This is the finding of an international team of researchers including Winthrop Professor Carlos Duarte, Director of The University of Western Australia's Oceans Institute.
The team analysed the planet's land and ocean climates over 50 years and mapped ocean and land areas in terms of their role as corridor, sinks or sources of species migrating in search of favourable climatic conditions as a result of climate change, arguably the biggest threat to biodiversity this century. The study: Geographical limits to species-range shifts are suggested by climate velocityhas been published in Nature.
Marine species including mammals, fish and birds, migrate for various reasons: feeding, mating, birthing, nesting, changing ocean or climate conditions and avoiding human-generated threats such as overfishing, boat strikes and pollution including noise pollution. Some species migrate over tens of thousands of kilometres.
The scientists used the global distribution of the speed of climate change to work out the location, or trajectories, of climatic niches from 1960 and projected up to 2100. They used the properties of these trajectories to infer changes in species distribution and to suggest areas of potential loss of species richness.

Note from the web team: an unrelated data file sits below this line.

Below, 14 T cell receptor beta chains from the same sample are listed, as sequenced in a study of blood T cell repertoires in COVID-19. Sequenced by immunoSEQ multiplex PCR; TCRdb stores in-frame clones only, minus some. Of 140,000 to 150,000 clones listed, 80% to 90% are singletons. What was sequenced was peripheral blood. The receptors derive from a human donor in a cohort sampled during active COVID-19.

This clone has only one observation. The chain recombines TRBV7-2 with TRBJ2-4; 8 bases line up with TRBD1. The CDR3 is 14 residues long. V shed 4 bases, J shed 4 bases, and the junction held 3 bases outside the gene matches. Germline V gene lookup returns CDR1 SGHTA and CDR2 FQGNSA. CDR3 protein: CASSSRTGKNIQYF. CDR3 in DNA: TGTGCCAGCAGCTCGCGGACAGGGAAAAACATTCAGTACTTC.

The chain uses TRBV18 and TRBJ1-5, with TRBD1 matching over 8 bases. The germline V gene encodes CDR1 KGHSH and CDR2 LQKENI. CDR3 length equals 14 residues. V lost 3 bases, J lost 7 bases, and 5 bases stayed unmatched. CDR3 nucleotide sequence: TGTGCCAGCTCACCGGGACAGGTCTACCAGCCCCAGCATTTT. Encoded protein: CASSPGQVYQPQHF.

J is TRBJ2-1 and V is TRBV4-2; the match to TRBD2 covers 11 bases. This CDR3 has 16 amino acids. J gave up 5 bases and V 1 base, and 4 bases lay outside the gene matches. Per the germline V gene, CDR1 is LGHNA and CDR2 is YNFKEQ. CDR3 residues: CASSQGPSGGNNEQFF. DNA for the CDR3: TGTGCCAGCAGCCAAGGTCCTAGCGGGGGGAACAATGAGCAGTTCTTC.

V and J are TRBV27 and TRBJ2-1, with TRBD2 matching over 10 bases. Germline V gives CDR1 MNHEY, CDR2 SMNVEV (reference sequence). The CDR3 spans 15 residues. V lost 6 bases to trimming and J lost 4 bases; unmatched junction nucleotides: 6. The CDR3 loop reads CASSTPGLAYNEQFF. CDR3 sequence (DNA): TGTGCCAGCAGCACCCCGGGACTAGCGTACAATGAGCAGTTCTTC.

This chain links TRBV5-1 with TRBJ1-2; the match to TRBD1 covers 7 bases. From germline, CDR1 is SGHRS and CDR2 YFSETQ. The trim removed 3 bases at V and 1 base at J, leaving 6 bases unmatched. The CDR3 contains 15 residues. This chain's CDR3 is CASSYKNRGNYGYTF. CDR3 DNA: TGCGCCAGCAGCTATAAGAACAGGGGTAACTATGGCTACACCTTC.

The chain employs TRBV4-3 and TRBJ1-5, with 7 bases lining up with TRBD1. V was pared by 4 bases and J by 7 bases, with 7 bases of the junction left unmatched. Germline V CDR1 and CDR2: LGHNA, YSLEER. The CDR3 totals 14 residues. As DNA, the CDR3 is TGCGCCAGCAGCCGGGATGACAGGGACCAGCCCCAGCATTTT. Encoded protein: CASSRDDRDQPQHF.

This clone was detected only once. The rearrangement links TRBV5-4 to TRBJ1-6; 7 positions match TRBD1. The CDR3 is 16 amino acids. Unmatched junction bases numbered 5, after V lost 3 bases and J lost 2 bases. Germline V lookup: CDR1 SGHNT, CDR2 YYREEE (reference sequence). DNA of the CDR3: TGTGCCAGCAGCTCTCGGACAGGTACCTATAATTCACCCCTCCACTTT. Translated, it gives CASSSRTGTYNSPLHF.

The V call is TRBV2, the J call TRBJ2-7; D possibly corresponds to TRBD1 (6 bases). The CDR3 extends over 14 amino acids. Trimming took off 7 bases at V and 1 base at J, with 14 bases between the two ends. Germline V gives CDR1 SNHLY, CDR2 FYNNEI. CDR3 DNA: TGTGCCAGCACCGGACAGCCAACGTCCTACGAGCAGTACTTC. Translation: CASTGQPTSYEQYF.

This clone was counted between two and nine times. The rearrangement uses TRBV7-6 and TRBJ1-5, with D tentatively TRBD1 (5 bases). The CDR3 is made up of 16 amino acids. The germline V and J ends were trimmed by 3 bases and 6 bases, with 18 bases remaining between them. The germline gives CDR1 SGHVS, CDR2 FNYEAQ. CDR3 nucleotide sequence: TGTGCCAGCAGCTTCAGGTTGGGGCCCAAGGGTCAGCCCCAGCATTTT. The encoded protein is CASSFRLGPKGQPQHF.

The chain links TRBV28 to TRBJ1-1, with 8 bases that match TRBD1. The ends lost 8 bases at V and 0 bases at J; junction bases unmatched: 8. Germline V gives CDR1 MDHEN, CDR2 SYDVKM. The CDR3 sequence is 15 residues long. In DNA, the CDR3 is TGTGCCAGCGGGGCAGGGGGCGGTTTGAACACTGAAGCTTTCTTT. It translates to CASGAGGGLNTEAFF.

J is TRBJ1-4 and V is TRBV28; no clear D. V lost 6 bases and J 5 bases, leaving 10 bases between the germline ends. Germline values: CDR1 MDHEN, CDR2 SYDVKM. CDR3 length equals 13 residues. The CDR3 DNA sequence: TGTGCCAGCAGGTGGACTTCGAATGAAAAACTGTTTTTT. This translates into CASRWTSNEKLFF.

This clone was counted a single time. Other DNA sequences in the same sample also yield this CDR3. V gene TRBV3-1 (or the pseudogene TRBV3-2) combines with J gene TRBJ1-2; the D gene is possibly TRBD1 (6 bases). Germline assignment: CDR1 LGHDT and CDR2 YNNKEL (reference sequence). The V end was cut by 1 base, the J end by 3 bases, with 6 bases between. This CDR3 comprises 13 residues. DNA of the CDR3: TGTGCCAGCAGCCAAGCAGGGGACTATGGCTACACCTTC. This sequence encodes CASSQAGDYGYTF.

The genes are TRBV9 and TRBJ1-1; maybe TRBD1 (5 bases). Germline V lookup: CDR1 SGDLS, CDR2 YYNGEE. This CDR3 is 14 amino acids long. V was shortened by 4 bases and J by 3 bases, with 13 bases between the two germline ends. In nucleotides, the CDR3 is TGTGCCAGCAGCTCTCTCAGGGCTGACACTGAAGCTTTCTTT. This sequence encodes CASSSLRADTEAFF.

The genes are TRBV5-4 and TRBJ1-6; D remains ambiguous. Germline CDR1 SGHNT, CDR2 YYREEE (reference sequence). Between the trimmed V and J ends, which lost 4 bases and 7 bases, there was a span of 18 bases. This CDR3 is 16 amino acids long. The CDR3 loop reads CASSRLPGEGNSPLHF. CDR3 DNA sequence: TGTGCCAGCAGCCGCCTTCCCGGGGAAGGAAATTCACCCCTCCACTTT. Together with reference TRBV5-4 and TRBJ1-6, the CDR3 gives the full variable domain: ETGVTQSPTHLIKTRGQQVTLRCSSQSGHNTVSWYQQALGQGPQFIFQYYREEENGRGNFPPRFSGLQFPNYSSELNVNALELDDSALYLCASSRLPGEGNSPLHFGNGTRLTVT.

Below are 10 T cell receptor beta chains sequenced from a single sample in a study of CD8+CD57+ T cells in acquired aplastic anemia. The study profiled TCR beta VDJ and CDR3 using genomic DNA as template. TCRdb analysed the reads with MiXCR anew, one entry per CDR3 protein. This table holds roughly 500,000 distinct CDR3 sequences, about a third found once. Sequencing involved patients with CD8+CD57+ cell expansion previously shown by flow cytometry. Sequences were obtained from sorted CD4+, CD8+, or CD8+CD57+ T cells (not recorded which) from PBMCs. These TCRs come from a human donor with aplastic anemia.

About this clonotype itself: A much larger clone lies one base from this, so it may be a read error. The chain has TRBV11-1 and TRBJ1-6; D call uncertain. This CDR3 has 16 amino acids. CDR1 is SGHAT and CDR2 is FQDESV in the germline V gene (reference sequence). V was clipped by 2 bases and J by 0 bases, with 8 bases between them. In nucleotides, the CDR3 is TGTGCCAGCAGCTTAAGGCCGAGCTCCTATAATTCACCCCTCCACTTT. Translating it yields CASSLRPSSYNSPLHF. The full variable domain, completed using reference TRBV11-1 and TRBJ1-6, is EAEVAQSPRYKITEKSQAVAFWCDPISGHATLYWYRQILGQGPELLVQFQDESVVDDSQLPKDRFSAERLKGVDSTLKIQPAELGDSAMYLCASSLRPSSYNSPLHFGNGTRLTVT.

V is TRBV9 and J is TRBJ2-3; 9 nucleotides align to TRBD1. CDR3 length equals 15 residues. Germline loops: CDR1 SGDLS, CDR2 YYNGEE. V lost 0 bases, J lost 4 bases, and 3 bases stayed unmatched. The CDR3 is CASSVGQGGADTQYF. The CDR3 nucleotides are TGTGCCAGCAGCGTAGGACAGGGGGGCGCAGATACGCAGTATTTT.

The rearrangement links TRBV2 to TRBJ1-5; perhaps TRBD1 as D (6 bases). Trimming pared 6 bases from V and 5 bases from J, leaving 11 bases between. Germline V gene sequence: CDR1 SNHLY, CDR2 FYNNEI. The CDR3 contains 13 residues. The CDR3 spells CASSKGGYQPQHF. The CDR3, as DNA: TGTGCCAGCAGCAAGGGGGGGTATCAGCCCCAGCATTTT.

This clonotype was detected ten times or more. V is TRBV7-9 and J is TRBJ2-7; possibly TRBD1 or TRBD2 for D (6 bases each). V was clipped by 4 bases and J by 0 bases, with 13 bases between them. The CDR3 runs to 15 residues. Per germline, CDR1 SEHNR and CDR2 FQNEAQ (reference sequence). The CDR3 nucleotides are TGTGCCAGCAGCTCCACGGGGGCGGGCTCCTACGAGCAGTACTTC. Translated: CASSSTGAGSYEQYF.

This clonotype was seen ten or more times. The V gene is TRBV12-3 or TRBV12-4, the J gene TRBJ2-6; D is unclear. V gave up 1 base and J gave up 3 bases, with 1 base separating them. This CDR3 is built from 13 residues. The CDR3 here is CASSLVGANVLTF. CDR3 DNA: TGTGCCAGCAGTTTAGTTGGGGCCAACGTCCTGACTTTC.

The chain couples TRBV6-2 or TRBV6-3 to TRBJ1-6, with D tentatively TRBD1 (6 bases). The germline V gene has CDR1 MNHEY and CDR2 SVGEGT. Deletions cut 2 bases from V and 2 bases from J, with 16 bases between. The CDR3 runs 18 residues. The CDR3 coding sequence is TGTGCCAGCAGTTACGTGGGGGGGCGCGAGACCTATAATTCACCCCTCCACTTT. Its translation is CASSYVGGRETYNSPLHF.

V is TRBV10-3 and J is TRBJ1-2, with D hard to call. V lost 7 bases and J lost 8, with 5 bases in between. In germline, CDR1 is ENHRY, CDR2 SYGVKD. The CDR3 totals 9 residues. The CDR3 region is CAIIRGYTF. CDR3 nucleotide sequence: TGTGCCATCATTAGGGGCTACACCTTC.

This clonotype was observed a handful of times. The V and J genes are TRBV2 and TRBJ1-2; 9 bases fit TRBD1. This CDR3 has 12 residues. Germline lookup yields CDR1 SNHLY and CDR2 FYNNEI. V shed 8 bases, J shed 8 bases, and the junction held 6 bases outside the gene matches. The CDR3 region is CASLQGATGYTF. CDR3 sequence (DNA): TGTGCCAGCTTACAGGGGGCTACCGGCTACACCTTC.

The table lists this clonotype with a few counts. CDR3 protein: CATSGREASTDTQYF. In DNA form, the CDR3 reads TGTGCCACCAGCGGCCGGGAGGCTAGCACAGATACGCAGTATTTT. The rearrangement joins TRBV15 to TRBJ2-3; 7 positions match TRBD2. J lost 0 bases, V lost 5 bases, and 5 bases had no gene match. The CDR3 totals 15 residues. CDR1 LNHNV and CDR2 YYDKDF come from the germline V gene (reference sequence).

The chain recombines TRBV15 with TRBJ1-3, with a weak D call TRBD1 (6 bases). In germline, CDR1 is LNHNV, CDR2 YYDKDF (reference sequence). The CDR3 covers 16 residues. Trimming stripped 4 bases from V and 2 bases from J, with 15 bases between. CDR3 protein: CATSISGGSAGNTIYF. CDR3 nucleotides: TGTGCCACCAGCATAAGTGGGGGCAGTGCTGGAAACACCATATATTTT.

They identified areas of climate source - where new conditions are generated - and areas of climate sink, where local climate conditions disappear, potentially blocking the movement of climate migrants; as well as climatic corridors, as the location species migrating in search of favourable climatic conditions will follow. Coastlines, particularly those with east to west orientation, such as the southern coast of Australia, act as climate sinks for land and marine species.
Their work provides a quick and comprehensive method to quantify and map patterns of climate change and predict which regions of the planet could be most at risk from its effects.
Based on their analysis, the scientists suggested it would be possible to design corridors on land and in the ocean that would enable migration and to anticipate changes in climatic conditions so that existing protected areas could be redeployed and migratory routes could be protected to allow adaptation, through migration, of species to shifting climatic conditions.